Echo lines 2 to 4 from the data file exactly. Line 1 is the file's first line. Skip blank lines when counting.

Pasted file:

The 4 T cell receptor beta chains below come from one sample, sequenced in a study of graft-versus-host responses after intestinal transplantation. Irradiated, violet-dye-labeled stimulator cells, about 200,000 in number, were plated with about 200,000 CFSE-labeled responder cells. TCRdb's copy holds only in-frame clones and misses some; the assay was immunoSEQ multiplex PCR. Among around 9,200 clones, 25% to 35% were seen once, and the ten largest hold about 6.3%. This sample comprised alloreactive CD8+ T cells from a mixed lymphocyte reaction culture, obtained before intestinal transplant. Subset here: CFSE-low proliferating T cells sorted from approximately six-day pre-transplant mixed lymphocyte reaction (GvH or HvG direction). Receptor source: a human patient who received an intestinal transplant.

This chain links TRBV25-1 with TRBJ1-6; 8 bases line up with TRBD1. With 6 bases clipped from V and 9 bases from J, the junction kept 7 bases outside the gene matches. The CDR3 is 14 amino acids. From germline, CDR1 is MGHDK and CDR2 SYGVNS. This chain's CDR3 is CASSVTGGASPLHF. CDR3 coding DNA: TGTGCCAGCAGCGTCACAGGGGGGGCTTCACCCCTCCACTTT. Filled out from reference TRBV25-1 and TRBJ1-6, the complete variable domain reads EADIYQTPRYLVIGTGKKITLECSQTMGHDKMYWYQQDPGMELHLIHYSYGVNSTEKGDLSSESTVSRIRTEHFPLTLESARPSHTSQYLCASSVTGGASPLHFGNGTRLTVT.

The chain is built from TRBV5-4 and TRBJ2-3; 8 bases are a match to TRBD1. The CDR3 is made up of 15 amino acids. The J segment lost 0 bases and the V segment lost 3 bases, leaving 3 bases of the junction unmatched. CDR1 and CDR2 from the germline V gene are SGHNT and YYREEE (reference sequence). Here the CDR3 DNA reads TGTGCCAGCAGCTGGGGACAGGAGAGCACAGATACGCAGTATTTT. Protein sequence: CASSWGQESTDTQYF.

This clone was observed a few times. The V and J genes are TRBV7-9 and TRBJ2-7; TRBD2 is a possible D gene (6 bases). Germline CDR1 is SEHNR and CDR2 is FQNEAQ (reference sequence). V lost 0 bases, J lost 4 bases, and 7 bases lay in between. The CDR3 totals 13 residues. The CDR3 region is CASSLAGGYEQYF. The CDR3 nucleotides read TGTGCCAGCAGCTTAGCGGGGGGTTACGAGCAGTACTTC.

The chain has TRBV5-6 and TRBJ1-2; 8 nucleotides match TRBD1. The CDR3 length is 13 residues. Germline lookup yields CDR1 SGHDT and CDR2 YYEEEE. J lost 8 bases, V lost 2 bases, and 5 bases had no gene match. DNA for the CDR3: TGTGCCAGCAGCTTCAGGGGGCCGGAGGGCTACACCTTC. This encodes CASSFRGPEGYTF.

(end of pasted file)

This chain links TRBV25-1 with TRBJ1-6; 8 bases line up with TRBD1. With 6 bases clipped from V and 9 bases from J, the junction kept 7 bases outside the gene matches. The CDR3 is 14 amino acids. From germline, CDR1 is MGHDK and CDR2 SYGVNS. This chain's CDR3 is CASSVTGGASPLHF. CDR3 coding DNA: TGTGCCAGCAGCGTCACAGGGGGGGCTTCACCCCTCCACTTT. Filled out from reference TRBV25-1 and TRBJ1-6, the complete variable domain reads EADIYQTPRYLVIGTGKKITLECSQTMGHDKMYWYQQDPGMELHLIHYSYGVNSTEKGDLSSESTVSRIRTEHFPLTLESARPSHTSQYLCASSVTGGASPLHFGNGTRLTVT.

The chain is built from TRBV5-4 and TRBJ2-3; 8 bases are a match to TRBD1. The CDR3 is made up of 15 amino acids. The J segment lost 0 bases and the V segment lost 3 bases, leaving 3 bases of the junction unmatched. CDR1 and CDR2 from the germline V gene are SGHNT and YYREEE (reference sequence). Here the CDR3 DNA reads TGTGCCAGCAGCTGGGGACAGGAGAGCACAGATACGCAGTATTTT. Protein sequence: CASSWGQESTDTQYF.

This clone was observed a few times. The V and J genes are TRBV7-9 and TRBJ2-7; TRBD2 is a possible D gene (6 bases). Germline CDR1 is SEHNR and CDR2 is FQNEAQ (reference sequence). V lost 0 bases, J lost 4 bases, and 7 bases lay in between. The CDR3 totals 13 residues. The CDR3 region is CASSLAGGYEQYF. The CDR3 nucleotides read TGTGCCAGCAGCTTAGCGGGGGGTTACGAGCAGTACTTC.